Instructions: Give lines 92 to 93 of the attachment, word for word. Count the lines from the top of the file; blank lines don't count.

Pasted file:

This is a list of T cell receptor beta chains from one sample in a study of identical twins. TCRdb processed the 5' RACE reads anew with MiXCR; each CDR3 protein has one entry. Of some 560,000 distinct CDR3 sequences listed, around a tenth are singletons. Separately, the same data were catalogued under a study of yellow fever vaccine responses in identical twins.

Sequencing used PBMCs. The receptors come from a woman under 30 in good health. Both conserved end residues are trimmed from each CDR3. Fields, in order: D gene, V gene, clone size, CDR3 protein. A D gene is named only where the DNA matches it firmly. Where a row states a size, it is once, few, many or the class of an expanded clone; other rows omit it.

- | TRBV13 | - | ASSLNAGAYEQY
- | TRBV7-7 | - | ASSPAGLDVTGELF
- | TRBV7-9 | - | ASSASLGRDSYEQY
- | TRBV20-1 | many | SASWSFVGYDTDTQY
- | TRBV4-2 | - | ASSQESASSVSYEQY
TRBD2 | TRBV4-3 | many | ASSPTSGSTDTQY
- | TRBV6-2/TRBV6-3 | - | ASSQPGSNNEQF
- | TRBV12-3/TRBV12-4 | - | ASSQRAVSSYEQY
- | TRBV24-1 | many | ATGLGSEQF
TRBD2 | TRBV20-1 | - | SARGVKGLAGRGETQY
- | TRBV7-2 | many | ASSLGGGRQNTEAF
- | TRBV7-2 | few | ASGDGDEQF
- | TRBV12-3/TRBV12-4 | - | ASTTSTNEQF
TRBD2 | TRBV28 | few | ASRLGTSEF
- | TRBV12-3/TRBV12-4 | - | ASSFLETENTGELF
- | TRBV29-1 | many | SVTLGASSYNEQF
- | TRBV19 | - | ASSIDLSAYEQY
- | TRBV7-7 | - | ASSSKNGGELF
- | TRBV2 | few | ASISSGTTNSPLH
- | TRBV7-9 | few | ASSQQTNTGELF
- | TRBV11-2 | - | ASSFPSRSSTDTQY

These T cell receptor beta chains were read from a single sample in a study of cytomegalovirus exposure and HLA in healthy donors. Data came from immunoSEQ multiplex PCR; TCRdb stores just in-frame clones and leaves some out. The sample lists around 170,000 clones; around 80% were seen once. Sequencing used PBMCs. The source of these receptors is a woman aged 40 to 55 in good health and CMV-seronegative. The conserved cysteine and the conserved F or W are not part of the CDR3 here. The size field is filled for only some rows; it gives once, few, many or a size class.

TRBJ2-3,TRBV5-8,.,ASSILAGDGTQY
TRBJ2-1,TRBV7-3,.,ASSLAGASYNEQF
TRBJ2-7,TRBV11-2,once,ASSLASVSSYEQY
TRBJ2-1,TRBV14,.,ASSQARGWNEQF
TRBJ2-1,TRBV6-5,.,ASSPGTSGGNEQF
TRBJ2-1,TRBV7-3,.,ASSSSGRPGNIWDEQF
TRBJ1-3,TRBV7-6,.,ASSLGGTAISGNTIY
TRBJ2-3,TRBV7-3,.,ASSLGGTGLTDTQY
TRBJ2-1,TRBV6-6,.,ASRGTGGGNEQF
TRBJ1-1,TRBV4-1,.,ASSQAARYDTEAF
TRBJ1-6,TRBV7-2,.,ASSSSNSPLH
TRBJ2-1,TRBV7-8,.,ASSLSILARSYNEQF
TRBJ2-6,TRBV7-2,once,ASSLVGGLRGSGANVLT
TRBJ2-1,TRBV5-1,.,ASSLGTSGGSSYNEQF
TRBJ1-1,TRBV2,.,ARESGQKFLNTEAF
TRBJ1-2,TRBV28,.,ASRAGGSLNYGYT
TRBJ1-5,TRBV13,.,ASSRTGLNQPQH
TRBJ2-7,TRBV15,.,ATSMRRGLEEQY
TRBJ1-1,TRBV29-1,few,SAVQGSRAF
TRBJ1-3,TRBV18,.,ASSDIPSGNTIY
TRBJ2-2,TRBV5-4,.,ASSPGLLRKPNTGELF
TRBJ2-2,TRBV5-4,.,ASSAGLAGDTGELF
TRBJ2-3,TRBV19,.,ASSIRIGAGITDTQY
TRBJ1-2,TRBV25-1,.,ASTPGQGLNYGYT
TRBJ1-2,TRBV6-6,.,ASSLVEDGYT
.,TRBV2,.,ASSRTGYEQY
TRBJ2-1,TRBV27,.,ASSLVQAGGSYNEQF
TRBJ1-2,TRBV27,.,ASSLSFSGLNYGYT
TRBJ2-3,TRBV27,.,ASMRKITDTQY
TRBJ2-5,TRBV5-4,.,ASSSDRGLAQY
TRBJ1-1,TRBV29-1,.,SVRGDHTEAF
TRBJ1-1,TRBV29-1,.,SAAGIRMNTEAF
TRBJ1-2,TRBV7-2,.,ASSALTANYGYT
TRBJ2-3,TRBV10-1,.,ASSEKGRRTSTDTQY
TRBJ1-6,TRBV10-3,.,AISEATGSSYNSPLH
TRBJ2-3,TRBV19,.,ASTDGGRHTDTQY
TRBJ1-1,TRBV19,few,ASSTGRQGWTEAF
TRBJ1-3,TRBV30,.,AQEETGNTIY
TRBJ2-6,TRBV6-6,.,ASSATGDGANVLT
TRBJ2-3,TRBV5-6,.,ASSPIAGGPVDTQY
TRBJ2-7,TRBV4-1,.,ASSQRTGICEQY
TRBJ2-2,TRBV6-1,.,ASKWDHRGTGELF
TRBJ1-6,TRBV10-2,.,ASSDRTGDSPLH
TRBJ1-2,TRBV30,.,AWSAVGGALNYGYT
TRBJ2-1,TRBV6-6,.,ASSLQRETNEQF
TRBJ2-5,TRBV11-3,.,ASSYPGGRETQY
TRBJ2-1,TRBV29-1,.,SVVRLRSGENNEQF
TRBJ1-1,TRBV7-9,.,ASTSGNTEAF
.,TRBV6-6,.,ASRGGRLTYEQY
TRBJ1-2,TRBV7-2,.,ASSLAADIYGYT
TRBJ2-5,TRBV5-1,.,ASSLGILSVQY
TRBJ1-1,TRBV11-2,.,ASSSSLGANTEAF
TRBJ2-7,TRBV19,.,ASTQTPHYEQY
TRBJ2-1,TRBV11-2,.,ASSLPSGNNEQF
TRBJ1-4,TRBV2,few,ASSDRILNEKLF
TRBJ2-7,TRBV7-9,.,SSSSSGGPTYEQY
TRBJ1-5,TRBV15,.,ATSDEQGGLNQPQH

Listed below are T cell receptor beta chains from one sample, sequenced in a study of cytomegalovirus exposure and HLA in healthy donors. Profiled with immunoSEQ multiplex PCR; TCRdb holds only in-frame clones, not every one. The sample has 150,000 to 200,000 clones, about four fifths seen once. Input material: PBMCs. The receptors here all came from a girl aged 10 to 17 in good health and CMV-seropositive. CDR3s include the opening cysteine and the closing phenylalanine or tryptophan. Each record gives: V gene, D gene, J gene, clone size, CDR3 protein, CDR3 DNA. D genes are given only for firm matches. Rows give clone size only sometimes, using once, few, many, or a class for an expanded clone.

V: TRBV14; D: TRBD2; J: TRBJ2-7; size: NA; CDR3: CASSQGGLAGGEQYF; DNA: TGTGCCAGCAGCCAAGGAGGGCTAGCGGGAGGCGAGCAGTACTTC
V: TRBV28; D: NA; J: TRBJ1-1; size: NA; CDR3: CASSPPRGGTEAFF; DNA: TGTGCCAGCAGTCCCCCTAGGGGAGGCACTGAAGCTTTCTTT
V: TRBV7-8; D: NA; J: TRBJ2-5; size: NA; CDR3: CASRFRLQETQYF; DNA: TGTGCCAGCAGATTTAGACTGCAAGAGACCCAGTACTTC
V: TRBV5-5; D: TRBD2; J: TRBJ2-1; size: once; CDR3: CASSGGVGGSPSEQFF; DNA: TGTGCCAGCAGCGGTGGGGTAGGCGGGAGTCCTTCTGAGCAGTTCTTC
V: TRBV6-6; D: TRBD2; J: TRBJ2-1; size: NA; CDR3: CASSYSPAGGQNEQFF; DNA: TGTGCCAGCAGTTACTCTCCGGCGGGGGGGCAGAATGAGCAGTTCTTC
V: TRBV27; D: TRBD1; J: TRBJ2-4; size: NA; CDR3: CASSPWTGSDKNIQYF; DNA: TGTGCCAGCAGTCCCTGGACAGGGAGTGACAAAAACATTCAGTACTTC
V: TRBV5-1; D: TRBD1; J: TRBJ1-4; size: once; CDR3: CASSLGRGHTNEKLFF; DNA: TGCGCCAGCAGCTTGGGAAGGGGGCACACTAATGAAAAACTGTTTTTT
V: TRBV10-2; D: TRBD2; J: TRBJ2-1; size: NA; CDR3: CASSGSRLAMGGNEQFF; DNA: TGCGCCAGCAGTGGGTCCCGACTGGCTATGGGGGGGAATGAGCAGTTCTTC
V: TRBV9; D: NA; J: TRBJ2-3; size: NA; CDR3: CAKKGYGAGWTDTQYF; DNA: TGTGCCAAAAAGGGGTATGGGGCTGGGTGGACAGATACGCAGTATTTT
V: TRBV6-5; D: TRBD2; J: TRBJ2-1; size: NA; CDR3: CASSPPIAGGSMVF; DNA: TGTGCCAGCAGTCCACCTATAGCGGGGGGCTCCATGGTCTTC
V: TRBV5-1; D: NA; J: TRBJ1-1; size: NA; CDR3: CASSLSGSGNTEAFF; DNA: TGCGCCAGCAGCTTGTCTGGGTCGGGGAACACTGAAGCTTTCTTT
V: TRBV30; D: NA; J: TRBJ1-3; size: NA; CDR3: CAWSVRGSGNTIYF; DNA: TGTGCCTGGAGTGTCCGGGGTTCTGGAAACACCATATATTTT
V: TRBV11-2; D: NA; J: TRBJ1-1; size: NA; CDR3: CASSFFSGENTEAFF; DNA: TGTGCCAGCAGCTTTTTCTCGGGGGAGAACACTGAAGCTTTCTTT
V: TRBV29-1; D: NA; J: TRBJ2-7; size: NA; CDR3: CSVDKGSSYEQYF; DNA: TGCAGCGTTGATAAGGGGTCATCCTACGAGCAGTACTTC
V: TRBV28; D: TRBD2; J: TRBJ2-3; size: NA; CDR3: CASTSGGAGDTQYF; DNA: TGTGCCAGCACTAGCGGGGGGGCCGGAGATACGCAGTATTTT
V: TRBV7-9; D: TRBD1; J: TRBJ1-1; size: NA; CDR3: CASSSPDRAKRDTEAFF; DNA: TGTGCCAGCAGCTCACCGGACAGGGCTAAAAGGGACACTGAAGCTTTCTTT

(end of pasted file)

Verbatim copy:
V: TRBV6-5; D: TRBD2; J: TRBJ2-1; size: NA; CDR3: CASSPPIAGGSMVF; DNA: TGTGCCAGCAGTCCACCTATAGCGGGGGGCTCCATGGTCTTC
V: TRBV5-1; D: NA; J: TRBJ1-1; size: NA; CDR3: CASSLSGSGNTEAFF; DNA: TGCGCCAGCAGCTTGTCTGGGTCGGGGAACACTGAAGCTTTCTTT